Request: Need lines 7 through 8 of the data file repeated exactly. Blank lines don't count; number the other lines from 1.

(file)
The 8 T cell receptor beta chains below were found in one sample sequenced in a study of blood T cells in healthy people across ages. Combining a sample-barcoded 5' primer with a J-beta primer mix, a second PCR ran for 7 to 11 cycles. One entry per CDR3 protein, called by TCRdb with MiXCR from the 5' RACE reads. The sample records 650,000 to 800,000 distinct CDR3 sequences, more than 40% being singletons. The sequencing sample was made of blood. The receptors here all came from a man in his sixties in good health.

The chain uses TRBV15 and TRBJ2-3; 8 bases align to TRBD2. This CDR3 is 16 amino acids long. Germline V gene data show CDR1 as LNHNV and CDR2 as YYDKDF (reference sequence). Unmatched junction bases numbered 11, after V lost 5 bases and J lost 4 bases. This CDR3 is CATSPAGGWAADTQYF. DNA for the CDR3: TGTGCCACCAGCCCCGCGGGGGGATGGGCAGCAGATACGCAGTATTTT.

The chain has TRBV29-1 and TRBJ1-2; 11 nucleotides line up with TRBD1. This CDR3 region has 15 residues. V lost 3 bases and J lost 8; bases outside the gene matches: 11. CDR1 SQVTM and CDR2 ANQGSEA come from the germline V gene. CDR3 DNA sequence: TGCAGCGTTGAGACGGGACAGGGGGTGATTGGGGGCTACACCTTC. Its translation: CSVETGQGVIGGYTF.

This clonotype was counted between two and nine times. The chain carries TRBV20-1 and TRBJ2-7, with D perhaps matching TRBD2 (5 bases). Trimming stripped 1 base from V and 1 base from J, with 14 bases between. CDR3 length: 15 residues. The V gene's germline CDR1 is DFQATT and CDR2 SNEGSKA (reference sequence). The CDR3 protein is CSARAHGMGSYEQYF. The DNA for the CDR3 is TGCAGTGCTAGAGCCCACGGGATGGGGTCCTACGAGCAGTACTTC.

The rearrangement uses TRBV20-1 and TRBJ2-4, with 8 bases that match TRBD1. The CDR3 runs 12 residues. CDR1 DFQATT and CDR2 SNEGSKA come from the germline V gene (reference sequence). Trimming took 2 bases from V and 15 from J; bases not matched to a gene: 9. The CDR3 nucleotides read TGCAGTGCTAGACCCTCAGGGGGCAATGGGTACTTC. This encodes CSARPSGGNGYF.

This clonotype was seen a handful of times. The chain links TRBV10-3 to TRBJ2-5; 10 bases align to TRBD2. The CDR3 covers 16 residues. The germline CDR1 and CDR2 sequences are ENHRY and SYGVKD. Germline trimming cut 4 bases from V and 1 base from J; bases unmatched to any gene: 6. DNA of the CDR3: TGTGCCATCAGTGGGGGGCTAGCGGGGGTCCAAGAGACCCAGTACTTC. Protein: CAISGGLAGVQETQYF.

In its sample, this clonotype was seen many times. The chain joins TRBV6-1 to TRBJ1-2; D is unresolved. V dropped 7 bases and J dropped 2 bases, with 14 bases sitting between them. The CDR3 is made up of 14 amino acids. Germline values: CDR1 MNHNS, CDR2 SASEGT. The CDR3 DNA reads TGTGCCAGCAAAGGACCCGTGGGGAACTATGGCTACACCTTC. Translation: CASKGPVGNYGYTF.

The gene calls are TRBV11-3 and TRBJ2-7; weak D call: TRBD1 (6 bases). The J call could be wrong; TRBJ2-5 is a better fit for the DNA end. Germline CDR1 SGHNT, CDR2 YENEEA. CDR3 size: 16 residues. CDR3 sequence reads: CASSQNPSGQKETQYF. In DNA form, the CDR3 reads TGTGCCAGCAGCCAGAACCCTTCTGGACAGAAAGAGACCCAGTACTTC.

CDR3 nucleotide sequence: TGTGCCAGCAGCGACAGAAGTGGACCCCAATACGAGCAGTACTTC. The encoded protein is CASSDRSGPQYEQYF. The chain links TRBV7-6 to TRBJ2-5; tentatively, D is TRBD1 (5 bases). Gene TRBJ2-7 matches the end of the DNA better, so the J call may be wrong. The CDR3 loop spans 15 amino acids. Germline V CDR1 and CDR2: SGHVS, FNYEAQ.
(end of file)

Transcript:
In its sample, this clonotype was seen many times. The chain joins TRBV6-1 to TRBJ1-2; D is unresolved. V dropped 7 bases and J dropped 2 bases, with 14 bases sitting between them. The CDR3 is made up of 14 amino acids. Germline values: CDR1 MNHNS, CDR2 SASEGT. The CDR3 DNA reads TGTGCCAGCAAAGGACCCGTGGGGAACTATGGCTACACCTTC. Translation: CASKGPVGNYGYTF.

The gene calls are TRBV11-3 and TRBJ2-7; weak D call: TRBD1 (6 bases). The J call could be wrong; TRBJ2-5 is a better fit for the DNA end. Germline CDR1 SGHNT, CDR2 YENEEA. CDR3 size: 16 residues. CDR3 sequence reads: CASSQNPSGQKETQYF. In DNA form, the CDR3 reads TGTGCCAGCAGCCAGAACCCTTCTGGACAGAAAGAGACCCAGTACTTC.